Thankfully, I have not picked up a drink or drug since that flight to Arizona on April 30, 2006. I’ve learned that all emotions — sad, scared, happy and everything in between — are necessary to live a healthy and productive life. The thing about feelings that keeps me in check is that they all pass, that’s the beauty of being human. I am empowered knowing that I am completely dependent on myself for the way I perceive the world around me. I have control over how to handle people and situations by simply accepting the way I feel. Sometimes when it’s a crappy emotion I simply say “I’m depressed and I love that!” Owning the emotion makes it less intimidating and reminds me that it won’t last forever. And when I’m struggling with any one feeling that may trigger irrational or overwhelming thoughts, I reach out to those few that I trust most to bring me back to reality and, better yet, share a laugh about it. The beauty of today is that I’m able to be present with friends and family who need the same love and understanding in return.
Another form of self-awareness that has helped quiet my mind and keeps me in the moment is exercising. I never listen to music when I run, hike or lift weights. I simply pay attention to my breath and focus on one motion at a time. The more I push myself to my physical limits, the more grounded I feel. The sense of accomplishment by the end of a workout boosts my mood. That’s what keeps me coming back for more.
How has living with this mental illness benefited your life? What has it given you?
Self-love. I have a visual reminder of this, a vanity license plate that reads SELF(heart)19. Nineteen is a lucky number that I share with the two friends that started me on this journey of self-love. Seeing this everyday reminds me that having courage, strength and hope will get me through anything, and in turn I’ll be able to give abundantly to my friends, family and community. It also keeps me accountable considering it’s often been a topic of conversation in parking lots. I’ve spent my sober years living in southern California and when I open up to those I’ve met along the way, the response is usually the same, “I can’t imagine you unhappy,” which is humbling.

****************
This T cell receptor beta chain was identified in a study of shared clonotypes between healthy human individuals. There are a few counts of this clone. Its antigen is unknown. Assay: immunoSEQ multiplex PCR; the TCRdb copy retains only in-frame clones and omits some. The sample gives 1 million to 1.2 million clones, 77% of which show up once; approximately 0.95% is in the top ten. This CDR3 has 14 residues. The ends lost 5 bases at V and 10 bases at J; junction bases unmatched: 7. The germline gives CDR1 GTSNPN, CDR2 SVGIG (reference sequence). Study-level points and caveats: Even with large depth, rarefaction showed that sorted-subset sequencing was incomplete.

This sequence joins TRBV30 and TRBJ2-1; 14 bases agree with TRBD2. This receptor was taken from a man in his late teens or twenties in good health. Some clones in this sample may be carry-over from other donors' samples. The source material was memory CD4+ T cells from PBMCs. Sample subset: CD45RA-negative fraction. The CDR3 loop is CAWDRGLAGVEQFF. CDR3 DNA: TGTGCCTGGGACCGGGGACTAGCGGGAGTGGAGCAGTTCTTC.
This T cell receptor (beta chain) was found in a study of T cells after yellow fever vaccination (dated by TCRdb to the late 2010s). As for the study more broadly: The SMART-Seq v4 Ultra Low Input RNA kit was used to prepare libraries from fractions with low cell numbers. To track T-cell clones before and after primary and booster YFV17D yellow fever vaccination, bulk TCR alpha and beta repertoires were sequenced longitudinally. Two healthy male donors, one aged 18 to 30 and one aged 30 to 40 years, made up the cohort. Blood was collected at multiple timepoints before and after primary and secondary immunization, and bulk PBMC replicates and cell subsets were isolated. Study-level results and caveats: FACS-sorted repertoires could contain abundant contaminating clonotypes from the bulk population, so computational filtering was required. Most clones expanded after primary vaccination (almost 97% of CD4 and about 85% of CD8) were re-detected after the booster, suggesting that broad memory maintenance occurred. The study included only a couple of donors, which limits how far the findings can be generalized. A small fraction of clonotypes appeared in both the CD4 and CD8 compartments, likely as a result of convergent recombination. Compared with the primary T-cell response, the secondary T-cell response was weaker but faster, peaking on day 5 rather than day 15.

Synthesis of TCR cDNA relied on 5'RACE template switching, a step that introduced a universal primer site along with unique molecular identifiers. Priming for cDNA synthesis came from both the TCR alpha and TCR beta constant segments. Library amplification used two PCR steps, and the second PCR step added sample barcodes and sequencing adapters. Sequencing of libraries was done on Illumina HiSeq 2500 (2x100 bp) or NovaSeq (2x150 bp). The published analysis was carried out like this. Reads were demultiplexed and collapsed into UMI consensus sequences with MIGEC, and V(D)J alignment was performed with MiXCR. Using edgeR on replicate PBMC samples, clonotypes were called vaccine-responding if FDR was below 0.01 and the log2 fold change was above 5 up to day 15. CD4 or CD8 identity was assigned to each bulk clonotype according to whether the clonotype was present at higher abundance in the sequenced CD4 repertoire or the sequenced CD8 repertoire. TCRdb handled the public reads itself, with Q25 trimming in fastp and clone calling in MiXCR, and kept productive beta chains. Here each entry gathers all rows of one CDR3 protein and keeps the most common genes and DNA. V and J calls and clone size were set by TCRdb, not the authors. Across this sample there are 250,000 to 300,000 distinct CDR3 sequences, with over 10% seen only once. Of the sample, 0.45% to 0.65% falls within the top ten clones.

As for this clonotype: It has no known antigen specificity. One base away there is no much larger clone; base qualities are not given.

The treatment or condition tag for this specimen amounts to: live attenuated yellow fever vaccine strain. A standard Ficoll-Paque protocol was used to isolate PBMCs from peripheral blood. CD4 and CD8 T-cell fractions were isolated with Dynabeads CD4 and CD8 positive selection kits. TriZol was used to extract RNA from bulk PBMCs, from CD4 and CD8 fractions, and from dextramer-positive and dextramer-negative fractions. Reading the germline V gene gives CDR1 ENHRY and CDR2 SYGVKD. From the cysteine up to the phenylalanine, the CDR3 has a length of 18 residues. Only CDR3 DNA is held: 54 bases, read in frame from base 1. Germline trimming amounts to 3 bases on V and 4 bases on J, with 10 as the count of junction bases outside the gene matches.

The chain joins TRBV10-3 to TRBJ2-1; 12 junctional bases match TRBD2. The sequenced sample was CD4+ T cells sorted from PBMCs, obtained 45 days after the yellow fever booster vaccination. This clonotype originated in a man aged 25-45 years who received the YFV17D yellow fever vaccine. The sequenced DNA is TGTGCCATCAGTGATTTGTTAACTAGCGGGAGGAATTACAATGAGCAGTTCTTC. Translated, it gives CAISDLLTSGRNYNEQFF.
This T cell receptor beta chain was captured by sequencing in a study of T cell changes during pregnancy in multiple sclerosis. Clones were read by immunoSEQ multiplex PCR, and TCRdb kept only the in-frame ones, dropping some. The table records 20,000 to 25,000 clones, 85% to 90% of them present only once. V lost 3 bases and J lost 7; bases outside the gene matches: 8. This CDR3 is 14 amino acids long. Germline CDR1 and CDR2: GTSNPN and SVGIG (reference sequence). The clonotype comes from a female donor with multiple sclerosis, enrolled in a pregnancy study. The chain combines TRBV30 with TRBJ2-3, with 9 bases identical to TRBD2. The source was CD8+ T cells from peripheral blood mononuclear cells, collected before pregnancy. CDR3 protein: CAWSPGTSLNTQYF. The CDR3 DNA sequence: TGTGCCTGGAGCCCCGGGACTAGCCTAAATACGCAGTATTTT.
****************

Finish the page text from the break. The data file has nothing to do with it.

What is one piece of advice you would give yourself when you were struggling the most with your mental illness?
“This too shall pass,” is something I tell myself when I feel overwhelmed or out of control with any emotion. I’ll never be “recovered” from alcohol and drugs but I will always be “in recovery” because it’s a life-long practice and discipline. Therefore what may have helped me in the past may have evolved to something different today. My self-love is constantly evolving whether it’s in the form of meeting new friends, doing a different form of exercise, immersing myself in the community or picking up a new hobby. Life certainly never gets boring but rather more fulfilling because of where I came from and where I’m at now. I love that mental illness is part of my story because I’m constantly learning how to pick myself up and enjoy a life that I never thought possible.
Are you a work in progress? Share your story in the comments below and you may be featured on the blog!